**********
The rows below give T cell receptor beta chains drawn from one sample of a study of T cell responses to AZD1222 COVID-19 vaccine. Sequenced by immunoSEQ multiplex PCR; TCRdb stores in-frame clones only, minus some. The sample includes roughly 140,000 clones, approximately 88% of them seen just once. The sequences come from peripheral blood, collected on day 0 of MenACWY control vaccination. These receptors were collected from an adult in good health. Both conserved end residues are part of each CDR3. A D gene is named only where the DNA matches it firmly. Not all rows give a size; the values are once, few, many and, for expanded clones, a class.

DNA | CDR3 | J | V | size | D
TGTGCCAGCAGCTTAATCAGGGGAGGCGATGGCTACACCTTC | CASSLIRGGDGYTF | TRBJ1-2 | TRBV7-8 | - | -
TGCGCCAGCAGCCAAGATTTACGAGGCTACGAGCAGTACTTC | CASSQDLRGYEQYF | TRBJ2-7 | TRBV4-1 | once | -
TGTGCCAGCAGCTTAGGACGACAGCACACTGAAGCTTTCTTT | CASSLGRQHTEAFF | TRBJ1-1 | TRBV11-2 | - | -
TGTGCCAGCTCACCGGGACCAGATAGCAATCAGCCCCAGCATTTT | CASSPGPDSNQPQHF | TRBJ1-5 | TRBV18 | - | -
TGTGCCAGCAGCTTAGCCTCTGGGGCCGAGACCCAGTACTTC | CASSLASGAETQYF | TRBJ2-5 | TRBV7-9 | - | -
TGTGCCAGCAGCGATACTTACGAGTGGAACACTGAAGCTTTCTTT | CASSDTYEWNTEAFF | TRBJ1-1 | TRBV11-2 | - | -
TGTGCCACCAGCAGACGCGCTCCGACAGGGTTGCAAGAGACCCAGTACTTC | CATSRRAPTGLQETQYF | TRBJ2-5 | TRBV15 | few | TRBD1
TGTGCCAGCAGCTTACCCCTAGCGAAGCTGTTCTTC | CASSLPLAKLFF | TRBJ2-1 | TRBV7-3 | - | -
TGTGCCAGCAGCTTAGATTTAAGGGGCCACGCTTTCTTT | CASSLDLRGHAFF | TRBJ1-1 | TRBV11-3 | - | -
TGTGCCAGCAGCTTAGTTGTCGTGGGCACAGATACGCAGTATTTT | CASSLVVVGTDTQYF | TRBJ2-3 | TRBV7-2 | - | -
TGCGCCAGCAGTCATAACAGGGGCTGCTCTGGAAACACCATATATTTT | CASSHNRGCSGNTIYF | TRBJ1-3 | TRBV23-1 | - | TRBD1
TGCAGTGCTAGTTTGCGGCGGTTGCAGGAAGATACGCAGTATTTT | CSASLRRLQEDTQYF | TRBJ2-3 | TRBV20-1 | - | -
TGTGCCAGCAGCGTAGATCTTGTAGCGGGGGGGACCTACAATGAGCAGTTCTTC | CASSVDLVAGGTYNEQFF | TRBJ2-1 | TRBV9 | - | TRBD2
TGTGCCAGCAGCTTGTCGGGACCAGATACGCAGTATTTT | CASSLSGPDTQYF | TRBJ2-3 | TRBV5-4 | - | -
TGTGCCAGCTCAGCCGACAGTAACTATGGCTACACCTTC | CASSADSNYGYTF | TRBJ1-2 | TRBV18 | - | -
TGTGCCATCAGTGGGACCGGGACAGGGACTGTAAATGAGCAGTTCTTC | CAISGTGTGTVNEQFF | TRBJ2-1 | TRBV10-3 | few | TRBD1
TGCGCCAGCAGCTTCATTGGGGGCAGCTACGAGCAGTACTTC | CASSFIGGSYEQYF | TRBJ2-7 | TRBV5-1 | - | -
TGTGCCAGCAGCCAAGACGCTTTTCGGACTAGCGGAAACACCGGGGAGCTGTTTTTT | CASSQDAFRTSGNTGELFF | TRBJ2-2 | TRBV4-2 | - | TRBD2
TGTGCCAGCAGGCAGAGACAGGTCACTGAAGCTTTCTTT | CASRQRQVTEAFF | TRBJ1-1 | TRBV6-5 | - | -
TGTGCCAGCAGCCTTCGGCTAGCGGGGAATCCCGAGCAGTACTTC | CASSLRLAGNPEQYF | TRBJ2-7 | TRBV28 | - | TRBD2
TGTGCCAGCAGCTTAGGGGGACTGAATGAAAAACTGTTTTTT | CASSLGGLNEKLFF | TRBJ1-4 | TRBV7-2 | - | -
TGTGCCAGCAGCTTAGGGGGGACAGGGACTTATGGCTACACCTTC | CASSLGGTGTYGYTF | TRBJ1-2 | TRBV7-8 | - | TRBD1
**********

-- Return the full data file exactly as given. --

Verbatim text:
The rows below give T cell receptor beta chains drawn from one sample of a study of T cell responses to AZD1222 COVID-19 vaccine. Sequenced by immunoSEQ multiplex PCR; TCRdb stores in-frame clones only, minus some. The sample includes roughly 140,000 clones, approximately 88% of them seen just once. The sequences come from peripheral blood, collected on day 0 of MenACWY control vaccination. These receptors were collected from an adult in good health. Both conserved end residues are part of each CDR3. A D gene is named only where the DNA matches it firmly. Not all rows give a size; the values are once, few, many and, for expanded clones, a class.

DNA | CDR3 | J | V | size | D
TGTGCCAGCAGCTTAATCAGGGGAGGCGATGGCTACACCTTC | CASSLIRGGDGYTF | TRBJ1-2 | TRBV7-8 | - | -
TGCGCCAGCAGCCAAGATTTACGAGGCTACGAGCAGTACTTC | CASSQDLRGYEQYF | TRBJ2-7 | TRBV4-1 | once | -
TGTGCCAGCAGCTTAGGACGACAGCACACTGAAGCTTTCTTT | CASSLGRQHTEAFF | TRBJ1-1 | TRBV11-2 | - | -
TGTGCCAGCTCACCGGGACCAGATAGCAATCAGCCCCAGCATTTT | CASSPGPDSNQPQHF | TRBJ1-5 | TRBV18 | - | -
TGTGCCAGCAGCTTAGCCTCTGGGGCCGAGACCCAGTACTTC | CASSLASGAETQYF | TRBJ2-5 | TRBV7-9 | - | -
TGTGCCAGCAGCGATACTTACGAGTGGAACACTGAAGCTTTCTTT | CASSDTYEWNTEAFF | TRBJ1-1 | TRBV11-2 | - | -
TGTGCCACCAGCAGACGCGCTCCGACAGGGTTGCAAGAGACCCAGTACTTC | CATSRRAPTGLQETQYF | TRBJ2-5 | TRBV15 | few | TRBD1
TGTGCCAGCAGCTTACCCCTAGCGAAGCTGTTCTTC | CASSLPLAKLFF | TRBJ2-1 | TRBV7-3 | - | -
TGTGCCAGCAGCTTAGATTTAAGGGGCCACGCTTTCTTT | CASSLDLRGHAFF | TRBJ1-1 | TRBV11-3 | - | -
TGTGCCAGCAGCTTAGTTGTCGTGGGCACAGATACGCAGTATTTT | CASSLVVVGTDTQYF | TRBJ2-3 | TRBV7-2 | - | -
TGCGCCAGCAGTCATAACAGGGGCTGCTCTGGAAACACCATATATTTT | CASSHNRGCSGNTIYF | TRBJ1-3 | TRBV23-1 | - | TRBD1
TGCAGTGCTAGTTTGCGGCGGTTGCAGGAAGATACGCAGTATTTT | CSASLRRLQEDTQYF | TRBJ2-3 | TRBV20-1 | - | -
TGTGCCAGCAGCGTAGATCTTGTAGCGGGGGGGACCTACAATGAGCAGTTCTTC | CASSVDLVAGGTYNEQFF | TRBJ2-1 | TRBV9 | - | TRBD2
TGTGCCAGCAGCTTGTCGGGACCAGATACGCAGTATTTT | CASSLSGPDTQYF | TRBJ2-3 | TRBV5-4 | - | -
TGTGCCAGCTCAGCCGACAGTAACTATGGCTACACCTTC | CASSADSNYGYTF | TRBJ1-2 | TRBV18 | - | -
TGTGCCATCAGTGGGACCGGGACAGGGACTGTAAATGAGCAGTTCTTC | CAISGTGTGTVNEQFF | TRBJ2-1 | TRBV10-3 | few | TRBD1
TGCGCCAGCAGCTTCATTGGGGGCAGCTACGAGCAGTACTTC | CASSFIGGSYEQYF | TRBJ2-7 | TRBV5-1 | - | -
TGTGCCAGCAGCCAAGACGCTTTTCGGACTAGCGGAAACACCGGGGAGCTGTTTTTT | CASSQDAFRTSGNTGELFF | TRBJ2-2 | TRBV4-2 | - | TRBD2
TGTGCCAGCAGGCAGAGACAGGTCACTGAAGCTTTCTTT | CASRQRQVTEAFF | TRBJ1-1 | TRBV6-5 | - | -
TGTGCCAGCAGCCTTCGGCTAGCGGGGAATCCCGAGCAGTACTTC | CASSLRLAGNPEQYF | TRBJ2-7 | TRBV28 | - | TRBD2
TGTGCCAGCAGCTTAGGGGGACTGAATGAAAAACTGTTTTTT | CASSLGGLNEKLFF | TRBJ1-4 | TRBV7-2 | - | -
TGTGCCAGCAGCTTAGGGGGGACAGGGACTTATGGCTACACCTTC | CASSLGGTGTYGYTF | TRBJ1-2 | TRBV7-8 | - | TRBD1